1 Introduction and Motivation
Advanced driver assistance systems (ADAS) and increasingly autonomous vehicles promise to make transportation safe, efficient and cost effective. Driven by the goal of building a safe transportation system, ADAS has emerged as a leading research direction in recent years [13, 14, 18, 1]
. Some specific ADAS related machine learning tasks include detection of road boundaries, lane topologies, location of other cars, pedestrians, road signs and obstacles. These detection capabilities form the core of an ADAS technology stack. Other parts of the technology stack include decision making and control systems that take action in a certain road situation based on the input from the perception system. Although this picture works in controlled environments, making this technology effective in changing road situations, emergencies, changing weather etc. remains a significant challenge.
In recent times, deep learning has shown leading accuracy in a number of machine learning challenges. Specifically relevant to ADAS application is the dramatic increase in accuracy of image object classification[16, 22, 21, 12] and localization [20, 26, 10, 9, 19] in the last few years. A key advantage of DNN-based approaches is that they do not require hand tuned features for detecting every object but rather learn the representation from the data itself. Deep learning based perception systems promise to play a key role in navigation and safety software stack for ADAS.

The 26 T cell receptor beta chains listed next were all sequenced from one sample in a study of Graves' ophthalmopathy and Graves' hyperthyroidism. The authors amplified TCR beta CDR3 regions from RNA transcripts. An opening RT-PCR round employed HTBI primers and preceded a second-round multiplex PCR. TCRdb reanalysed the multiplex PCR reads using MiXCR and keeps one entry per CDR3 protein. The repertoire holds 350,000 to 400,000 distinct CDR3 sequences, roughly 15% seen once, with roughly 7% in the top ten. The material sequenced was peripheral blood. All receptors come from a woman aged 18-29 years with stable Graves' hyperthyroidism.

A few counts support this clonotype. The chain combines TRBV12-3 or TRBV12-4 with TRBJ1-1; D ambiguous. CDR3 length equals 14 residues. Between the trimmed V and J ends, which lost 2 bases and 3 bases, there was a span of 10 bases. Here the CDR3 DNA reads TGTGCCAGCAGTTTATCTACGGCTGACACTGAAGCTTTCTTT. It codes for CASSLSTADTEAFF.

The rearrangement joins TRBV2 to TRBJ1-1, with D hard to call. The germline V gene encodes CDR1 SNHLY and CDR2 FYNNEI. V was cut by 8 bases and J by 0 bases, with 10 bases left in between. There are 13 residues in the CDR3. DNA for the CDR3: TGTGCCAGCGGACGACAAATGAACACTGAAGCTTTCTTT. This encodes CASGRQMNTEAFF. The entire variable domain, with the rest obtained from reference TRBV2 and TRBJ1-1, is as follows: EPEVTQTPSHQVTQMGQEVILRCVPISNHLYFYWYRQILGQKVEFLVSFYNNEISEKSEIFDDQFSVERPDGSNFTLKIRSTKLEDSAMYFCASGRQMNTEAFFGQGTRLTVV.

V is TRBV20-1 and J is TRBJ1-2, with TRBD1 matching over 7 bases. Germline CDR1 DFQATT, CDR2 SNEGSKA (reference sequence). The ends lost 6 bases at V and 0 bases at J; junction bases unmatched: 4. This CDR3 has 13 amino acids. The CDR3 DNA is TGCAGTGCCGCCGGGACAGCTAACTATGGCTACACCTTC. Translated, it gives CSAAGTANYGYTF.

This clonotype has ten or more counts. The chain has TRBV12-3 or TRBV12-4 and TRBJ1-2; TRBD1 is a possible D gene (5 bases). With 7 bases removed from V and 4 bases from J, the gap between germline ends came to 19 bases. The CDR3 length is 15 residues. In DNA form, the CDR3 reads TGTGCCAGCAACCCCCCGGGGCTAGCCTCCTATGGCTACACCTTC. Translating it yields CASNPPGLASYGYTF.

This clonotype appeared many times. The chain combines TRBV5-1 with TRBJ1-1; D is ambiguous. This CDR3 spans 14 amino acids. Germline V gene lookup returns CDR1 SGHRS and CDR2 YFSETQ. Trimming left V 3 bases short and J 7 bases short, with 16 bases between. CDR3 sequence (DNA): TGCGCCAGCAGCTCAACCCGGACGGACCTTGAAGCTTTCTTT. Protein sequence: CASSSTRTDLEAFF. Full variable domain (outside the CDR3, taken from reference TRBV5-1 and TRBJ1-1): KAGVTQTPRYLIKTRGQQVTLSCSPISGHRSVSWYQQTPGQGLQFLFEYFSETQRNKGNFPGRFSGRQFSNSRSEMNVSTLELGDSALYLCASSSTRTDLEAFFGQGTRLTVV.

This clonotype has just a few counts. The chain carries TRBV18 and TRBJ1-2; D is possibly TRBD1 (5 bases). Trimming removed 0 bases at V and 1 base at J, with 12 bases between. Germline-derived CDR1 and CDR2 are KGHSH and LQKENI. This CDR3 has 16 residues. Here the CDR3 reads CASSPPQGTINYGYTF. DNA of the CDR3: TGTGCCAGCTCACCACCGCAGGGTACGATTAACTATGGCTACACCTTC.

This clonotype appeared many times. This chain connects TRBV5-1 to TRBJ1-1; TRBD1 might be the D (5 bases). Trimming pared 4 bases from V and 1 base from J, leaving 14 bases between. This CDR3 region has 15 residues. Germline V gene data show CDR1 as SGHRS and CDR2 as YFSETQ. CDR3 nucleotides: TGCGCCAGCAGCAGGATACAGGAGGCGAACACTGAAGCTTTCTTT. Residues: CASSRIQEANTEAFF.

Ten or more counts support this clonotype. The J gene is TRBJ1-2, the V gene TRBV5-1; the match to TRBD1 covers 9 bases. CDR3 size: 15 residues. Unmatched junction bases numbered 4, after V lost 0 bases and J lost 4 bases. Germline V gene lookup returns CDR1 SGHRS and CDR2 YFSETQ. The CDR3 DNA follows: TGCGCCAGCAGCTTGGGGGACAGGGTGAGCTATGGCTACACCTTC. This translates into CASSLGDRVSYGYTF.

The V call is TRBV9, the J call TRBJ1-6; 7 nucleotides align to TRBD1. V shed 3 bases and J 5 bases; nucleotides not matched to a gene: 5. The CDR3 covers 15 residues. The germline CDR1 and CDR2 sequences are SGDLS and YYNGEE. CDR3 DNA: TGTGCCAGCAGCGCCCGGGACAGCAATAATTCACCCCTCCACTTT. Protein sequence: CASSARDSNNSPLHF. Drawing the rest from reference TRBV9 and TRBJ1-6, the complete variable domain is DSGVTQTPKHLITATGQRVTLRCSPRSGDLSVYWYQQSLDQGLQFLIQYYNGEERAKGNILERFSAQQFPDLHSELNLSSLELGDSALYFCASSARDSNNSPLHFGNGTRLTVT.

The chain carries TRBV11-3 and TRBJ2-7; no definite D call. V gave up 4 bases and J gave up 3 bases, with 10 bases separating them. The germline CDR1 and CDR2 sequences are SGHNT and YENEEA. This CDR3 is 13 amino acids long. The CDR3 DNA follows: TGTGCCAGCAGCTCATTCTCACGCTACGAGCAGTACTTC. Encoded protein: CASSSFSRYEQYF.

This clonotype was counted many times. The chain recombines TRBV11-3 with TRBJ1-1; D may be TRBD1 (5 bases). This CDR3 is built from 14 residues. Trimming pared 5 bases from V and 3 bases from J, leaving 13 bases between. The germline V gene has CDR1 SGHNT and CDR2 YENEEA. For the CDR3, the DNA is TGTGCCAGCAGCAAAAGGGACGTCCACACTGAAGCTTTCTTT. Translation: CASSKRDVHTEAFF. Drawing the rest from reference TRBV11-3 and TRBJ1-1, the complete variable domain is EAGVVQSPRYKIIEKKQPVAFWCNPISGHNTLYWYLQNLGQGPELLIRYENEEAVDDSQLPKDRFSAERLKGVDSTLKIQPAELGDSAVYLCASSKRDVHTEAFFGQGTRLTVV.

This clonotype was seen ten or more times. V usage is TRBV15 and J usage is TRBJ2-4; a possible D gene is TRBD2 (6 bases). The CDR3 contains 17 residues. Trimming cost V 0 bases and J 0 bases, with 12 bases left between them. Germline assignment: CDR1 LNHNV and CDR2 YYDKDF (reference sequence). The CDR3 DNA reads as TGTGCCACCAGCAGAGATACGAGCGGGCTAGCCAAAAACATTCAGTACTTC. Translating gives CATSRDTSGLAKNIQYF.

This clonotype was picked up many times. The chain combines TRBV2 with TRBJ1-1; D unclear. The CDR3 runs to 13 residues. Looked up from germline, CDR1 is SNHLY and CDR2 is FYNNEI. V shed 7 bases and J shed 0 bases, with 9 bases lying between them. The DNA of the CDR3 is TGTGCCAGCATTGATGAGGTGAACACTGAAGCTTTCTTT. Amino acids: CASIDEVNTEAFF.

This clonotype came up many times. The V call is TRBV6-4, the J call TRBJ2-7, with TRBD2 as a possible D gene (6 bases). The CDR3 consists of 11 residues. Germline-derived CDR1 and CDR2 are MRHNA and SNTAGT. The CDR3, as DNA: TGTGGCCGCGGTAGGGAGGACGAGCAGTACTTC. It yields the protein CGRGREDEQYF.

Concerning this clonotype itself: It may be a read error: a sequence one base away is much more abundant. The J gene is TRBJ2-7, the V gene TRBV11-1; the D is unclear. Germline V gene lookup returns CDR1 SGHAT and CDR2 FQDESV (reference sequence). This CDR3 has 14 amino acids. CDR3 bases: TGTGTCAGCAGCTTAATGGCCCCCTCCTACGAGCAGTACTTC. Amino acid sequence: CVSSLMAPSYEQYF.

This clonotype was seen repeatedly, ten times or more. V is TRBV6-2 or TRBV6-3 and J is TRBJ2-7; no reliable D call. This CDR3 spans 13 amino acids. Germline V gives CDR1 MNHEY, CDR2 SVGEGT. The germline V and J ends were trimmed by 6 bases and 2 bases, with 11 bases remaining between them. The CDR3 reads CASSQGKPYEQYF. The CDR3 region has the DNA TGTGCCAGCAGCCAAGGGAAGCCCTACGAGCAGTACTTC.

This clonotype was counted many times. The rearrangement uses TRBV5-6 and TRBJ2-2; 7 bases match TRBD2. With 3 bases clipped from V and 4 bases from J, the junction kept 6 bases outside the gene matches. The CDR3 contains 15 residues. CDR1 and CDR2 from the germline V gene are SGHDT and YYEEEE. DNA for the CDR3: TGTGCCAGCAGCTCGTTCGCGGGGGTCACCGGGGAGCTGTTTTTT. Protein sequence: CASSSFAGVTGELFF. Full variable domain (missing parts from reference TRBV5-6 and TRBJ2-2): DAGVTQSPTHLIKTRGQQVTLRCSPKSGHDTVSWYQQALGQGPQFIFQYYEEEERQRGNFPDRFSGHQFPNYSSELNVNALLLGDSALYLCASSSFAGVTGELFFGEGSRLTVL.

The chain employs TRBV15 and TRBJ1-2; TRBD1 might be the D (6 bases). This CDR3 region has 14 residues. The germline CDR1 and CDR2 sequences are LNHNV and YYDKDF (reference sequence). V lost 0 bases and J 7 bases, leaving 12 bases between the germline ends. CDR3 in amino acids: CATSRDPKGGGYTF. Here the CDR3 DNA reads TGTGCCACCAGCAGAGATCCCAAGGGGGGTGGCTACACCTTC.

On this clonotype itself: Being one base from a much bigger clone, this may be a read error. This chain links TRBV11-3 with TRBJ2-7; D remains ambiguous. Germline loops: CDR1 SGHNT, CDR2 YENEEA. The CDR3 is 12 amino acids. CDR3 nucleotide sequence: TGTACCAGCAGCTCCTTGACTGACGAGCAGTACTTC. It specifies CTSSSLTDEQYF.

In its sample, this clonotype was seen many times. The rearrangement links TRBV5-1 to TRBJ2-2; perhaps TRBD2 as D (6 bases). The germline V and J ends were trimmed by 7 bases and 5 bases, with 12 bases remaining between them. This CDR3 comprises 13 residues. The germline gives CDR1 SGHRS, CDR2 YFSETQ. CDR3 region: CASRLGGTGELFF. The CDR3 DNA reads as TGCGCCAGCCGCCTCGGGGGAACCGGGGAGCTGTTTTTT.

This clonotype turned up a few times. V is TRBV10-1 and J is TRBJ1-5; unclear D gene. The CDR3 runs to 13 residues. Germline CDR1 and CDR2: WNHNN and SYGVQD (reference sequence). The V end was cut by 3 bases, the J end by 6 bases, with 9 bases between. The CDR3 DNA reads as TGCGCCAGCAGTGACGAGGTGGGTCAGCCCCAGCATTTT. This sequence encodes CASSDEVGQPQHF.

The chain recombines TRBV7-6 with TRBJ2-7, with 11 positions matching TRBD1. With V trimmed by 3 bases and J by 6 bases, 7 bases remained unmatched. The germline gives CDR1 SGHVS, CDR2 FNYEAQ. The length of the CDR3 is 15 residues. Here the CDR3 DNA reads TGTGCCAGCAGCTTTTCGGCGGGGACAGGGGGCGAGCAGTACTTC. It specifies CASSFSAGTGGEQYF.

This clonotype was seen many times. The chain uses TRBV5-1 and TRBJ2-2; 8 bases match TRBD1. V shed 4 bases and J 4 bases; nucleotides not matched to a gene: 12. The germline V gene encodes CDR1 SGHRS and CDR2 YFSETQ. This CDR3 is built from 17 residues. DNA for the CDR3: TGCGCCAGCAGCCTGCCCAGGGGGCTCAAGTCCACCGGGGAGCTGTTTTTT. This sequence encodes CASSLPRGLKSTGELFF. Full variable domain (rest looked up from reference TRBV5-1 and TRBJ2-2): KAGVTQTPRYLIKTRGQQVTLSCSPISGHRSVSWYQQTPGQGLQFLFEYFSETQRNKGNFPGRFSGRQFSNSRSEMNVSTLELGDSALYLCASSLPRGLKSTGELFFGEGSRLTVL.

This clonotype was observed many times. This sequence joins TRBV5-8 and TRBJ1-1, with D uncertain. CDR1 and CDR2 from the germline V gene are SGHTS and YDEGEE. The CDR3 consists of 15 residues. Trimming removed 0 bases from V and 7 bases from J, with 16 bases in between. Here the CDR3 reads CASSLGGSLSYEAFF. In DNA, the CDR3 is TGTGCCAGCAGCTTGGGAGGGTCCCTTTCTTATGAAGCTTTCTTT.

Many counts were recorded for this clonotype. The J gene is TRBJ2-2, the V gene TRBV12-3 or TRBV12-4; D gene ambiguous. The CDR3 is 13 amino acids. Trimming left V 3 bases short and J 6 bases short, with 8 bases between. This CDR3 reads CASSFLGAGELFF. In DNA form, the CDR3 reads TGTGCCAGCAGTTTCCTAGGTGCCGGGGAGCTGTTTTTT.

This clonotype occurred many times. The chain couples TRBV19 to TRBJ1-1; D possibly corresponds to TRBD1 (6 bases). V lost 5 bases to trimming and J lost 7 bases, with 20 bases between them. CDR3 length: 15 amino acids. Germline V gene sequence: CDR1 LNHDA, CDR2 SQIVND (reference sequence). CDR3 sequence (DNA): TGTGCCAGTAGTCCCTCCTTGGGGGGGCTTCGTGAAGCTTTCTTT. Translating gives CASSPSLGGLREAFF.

R-CNN and its faster variants have become the state of the art in different object detection tasks. In this work, we leverage this method to establish a number of observations related to car detection on the challenging KITTI  dataset. Our main results can be summarized as: